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Rural Mission’s Linda Gadson honored for work to help people in poverty

Rural Mission’s Linda Gadson honored for work to help people in poverty
Photo by Jessica Brodie. Gadson praises the Lord at a recent United Methodist Women event.

Gadson is first winner of Palmetto CAP’s McFarland-Tecklenburg-Washington Human Service Award

By Jessica Brodie

JOHNS ISLAND—Linda Gadson, director of the United Methodist ministry Rural Mission, was honored this fall for her more than 45 years of work to rid poverty from the Lowcountry.

Gadson was the first winner of the McFarland-Tecklenburg-Washington Human Service Award, presented Oct. 19 at Palmetto Community Action Partnership’s 2017 Community Action Leadership luncheon.

Dubbed “the Mother Teresa of the Sea Islands,” Gadson came to Rural Mission in 1972 and has made it her life’s work to assist the rural poor who depend on the mission for help.

“It means a lot to me because as I look back on the years, 45 years, and to see what all the Lord has done for me and the lives that He allowed me to touch, it makes me feel that He has called me and I’ve answered,” Gadson told the Advocate about the award. “I just feel really, really good that He has called me and He has used me.”

More than 200 community and business leaders participated in the inaugural fundraiser that honored Gadson, as well as paid tribute to Palmetto CAP’s pioneering founders: Judge Arthur C. McFarland, Mayor John J. Tecklenburg and the Rev. McKinley Washington Jr. These founders are responsible for bringing programs to the Charleston community decades ago that continue to fight poverty today.

The service award was created in their honor and will be given annually to recognize a person or organization that contributes to the reduction of poverty in the Lowcountry and advances the importance of equipping citizens most in need with the tools and potential to become self-sufficient.

Rural Mission was chartered in 1969 as an interdenominational nonprofit to address spiritual, social, educational, medical and housing needs of rural residents of the Sea Islands outside Charleston. For many years it focused heavily on the families of migrant farmers, though over the years, migrant farming has diminished in Johns Island as more new developments have come to the community. However, there are still many people in need in the area, both on Johns Island and beyond.

“From the time I graduated from the College of Charleston in 1972, I was driven to ministry at Rural Mission, and I have not regretted my calling,” Gadson said. “It has been 45 years as of Feb. 1, 2017.  Only God!”

In addition to housing, food, family services and crisis assistance, Rural Mission also has an active Prayer Warriors group that meets every Tuesday. Started in 1986 and then called Sunshine of Prayers, the Prayer Warriors pray for the ministry, its people and its friends. All week long, Gadson fills small yellow notepads in her looping cursive: prayers specifically requested by friends of Rural Mission or laid on her heart by the Lord above. On Tuesdays, she turns those notepads over to the Prayer Warriors, who come together in a powerful spiritual bond to bring them before Jesus.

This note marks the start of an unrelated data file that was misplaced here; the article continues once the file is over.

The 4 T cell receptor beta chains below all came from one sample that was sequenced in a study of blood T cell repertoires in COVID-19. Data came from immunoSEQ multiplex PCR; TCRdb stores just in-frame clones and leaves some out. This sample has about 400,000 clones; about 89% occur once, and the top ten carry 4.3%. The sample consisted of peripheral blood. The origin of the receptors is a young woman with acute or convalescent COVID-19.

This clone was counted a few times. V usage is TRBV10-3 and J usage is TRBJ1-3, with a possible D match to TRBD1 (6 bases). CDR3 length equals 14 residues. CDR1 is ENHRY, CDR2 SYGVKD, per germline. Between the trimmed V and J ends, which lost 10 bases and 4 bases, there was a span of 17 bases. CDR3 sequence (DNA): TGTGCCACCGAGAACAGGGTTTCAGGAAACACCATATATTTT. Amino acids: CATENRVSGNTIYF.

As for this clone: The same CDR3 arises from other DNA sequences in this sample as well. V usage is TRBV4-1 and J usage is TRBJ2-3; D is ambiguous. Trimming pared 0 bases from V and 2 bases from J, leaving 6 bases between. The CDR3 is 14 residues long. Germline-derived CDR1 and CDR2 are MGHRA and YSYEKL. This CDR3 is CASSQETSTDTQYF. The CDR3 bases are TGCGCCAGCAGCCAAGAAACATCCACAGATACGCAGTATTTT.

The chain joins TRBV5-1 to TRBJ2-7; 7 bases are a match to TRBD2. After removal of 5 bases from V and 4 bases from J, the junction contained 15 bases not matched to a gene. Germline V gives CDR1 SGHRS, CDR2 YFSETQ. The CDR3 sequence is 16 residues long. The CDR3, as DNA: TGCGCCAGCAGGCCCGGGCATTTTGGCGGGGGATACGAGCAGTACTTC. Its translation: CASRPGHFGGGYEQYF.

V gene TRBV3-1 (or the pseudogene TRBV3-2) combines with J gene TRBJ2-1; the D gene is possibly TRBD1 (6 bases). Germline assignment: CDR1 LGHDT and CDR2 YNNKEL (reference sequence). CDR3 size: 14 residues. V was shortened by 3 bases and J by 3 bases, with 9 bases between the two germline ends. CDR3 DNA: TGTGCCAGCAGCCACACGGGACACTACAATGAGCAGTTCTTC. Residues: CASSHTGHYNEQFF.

Sometimes, people needing prayer will gather with the Warriors, sitting in the center of the circle as they lay on hands or anoint with oil.

Recently, Rural Mission built a full-scale chapel on its grounds, a project Gadson is calling the mission’s new anchor. It is part of a larger new vision for Rural Mission as a spiritual renewal center. Work teams would still journey to Johns Island to work with the rural poor in the area, building homes and doing needed repairs, but they and church teams would also come for other reasons: retreat and renewal.

Dr. Mary Thornley, president of Trident Technical College, led the selection committee that named Gadson the first-ever recipient. Corporate partner Regions Bank was also honored at the luncheon for its work in financial literacy.

Nearly 50 years ago, Palmetto CAP began providing self-sufficiency services to economically disadvantaged citizens of the Lowcountry with the belief that everyone deserves the right to access economic opportunity. Today, Palmetto CAP continues to provide basic needs assistance and self-empowerment programming while giving voice to people living in poverty.

Brenda J. Lauderback, board chair of the Denny’s Corporation and former president of the Nine West Retail Group, served as keynote speaker, addressing how businesses can partner with the community to fight poverty.

For more information about Rural Mission, visit www.ruralmission.org.

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